My hands and feet are my primary concern in cold weather. If either are cold the rest of me gets cold quickly, so they are the carnies of my body temperature. I’ve worn Smartwool socks for years and never realized they were merino wool and wanted to wear them again, but was unsure of any other materials they used to construct them that I might have an issue with. I looked up what they’re made of – (depending on the type of sock) 53% merino wool, 44% nylon, 3% elastane. That’s all good except the elastane. A thiuram mix allergy means an allergy to elastic. I don’t know if elastane is elastic. Unable to clarify that with research in time for carving, I put them on a couple weeks earlier and waited. After several days the sock didn’t generate a rash or itch. I was delighted. Either elastane is safe for me or it is deep within the fluff of the wool and nylon of the socks so it doesn’t make contact with my skin. For warm feet snow carving this year I wore Smartwool socks, my Sorels, along with toe warmers.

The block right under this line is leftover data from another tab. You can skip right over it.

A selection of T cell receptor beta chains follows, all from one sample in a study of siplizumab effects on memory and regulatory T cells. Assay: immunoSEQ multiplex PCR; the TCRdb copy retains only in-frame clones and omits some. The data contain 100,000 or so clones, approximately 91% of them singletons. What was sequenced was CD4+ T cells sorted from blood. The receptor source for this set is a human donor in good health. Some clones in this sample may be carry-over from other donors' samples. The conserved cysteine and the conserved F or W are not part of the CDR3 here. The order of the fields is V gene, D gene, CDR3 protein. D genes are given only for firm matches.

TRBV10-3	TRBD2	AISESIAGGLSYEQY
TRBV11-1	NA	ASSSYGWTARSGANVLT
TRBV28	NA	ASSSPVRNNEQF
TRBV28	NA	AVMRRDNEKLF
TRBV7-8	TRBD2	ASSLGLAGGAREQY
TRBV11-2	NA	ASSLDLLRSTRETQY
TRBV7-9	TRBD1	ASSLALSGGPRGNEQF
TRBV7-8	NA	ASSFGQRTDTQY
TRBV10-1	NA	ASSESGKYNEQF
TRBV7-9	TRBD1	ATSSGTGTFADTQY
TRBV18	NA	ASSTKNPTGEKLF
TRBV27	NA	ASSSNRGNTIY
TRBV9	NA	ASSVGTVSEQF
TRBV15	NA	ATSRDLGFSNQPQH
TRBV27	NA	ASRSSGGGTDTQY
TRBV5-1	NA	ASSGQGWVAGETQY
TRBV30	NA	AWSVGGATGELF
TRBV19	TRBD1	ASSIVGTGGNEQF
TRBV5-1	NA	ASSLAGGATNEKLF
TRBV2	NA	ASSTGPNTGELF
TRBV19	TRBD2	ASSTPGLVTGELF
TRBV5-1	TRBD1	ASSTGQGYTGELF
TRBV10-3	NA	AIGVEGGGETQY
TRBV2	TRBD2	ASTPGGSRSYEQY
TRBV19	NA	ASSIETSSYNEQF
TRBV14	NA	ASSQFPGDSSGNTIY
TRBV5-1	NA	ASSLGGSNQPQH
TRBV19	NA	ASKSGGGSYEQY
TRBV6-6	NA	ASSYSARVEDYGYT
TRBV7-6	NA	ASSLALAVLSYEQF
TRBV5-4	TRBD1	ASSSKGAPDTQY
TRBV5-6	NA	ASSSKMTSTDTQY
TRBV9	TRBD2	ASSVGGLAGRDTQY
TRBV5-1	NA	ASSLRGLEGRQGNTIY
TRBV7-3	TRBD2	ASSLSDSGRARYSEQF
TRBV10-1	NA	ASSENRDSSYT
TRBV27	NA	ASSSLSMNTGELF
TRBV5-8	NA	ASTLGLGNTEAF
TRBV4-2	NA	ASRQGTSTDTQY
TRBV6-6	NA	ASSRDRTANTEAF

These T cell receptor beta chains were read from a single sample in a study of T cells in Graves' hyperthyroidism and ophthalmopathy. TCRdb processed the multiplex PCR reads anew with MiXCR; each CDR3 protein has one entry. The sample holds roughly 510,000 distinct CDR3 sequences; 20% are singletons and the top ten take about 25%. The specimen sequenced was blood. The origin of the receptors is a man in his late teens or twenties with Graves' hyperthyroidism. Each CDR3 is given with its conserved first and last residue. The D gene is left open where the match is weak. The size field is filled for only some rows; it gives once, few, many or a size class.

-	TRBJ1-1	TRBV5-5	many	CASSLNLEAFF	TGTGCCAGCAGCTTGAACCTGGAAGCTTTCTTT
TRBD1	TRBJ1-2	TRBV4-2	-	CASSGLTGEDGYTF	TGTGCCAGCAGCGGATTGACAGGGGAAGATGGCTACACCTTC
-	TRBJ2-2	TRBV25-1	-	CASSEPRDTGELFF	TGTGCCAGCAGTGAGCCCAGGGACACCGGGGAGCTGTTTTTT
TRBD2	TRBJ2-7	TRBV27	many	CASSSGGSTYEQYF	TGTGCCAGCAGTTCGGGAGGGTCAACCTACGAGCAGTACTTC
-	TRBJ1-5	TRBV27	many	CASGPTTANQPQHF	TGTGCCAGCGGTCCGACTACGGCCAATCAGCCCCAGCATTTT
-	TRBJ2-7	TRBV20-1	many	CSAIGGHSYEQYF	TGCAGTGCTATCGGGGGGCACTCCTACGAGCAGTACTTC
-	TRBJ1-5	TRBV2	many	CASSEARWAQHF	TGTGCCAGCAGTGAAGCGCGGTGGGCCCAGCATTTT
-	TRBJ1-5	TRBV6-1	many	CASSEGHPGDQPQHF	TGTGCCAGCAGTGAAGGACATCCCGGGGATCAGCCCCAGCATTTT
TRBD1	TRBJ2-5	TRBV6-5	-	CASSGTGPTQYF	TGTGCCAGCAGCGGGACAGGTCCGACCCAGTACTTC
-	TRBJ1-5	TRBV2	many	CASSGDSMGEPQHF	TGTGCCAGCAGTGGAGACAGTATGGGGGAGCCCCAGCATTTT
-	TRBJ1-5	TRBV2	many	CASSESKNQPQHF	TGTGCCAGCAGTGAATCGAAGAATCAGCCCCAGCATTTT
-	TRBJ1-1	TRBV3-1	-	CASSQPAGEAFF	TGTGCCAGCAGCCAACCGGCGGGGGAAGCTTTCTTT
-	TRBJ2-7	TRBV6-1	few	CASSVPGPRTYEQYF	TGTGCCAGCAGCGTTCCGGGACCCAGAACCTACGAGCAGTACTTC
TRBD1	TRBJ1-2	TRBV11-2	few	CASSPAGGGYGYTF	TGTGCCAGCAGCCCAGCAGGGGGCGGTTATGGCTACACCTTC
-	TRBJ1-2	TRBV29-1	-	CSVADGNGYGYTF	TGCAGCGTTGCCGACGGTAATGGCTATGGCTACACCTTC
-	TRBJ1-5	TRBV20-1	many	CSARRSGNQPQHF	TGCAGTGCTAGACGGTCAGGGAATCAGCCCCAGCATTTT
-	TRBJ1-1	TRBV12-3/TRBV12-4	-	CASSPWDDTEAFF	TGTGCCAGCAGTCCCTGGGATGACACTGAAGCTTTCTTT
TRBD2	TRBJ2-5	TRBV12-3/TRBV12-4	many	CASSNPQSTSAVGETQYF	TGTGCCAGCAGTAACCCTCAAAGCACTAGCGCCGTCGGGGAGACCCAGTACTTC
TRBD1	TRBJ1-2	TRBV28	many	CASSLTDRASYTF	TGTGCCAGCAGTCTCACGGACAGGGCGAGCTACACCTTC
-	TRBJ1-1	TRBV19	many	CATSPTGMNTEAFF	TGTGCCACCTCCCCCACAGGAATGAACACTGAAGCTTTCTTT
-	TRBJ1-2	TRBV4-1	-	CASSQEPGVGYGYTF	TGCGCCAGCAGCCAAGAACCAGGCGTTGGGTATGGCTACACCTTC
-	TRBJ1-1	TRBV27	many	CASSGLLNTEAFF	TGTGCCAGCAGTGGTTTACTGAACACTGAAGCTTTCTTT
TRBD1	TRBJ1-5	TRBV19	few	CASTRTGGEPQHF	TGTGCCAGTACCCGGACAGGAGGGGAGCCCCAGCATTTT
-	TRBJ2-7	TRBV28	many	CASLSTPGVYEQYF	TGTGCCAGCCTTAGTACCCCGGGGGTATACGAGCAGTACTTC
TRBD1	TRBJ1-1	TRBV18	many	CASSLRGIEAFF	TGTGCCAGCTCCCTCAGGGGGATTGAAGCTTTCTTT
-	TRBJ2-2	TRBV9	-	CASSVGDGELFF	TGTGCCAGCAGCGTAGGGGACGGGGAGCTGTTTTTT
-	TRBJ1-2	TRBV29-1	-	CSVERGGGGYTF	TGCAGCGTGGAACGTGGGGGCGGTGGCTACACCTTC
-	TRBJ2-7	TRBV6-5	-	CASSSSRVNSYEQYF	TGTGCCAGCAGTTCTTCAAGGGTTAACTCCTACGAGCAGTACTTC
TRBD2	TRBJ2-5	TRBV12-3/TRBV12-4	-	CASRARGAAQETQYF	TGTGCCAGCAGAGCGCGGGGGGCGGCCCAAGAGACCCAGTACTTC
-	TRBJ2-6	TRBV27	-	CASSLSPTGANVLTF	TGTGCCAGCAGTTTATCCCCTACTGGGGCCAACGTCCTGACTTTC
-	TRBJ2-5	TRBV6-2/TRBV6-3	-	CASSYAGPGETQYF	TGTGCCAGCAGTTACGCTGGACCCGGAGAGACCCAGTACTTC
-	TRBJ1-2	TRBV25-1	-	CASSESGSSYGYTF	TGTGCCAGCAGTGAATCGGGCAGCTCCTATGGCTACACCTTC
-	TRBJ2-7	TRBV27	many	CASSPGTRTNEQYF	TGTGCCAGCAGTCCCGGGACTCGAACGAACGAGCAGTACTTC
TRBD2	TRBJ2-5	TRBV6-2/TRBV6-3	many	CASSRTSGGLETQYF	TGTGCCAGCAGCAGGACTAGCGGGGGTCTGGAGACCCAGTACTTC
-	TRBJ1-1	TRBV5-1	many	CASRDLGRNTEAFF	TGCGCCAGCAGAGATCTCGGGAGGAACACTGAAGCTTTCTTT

Toe and hand warmers are a must for carving. This is another product I’d used for years that a thiuram mix made me wary of using. Let’s face it, I am becoming wary of all chemicals now. According to the Grabber packaging, hand and toe warmers “are a non-toxic, environmentally friendly, odorless heat source using ingredients that are non-combustible.” To use them you open the package and expose it to air and it warms up. The ingredients listed on the package are: iron powder, water, salt, activated charcoal and vermiculite. Gratefully nothing harmful for me there.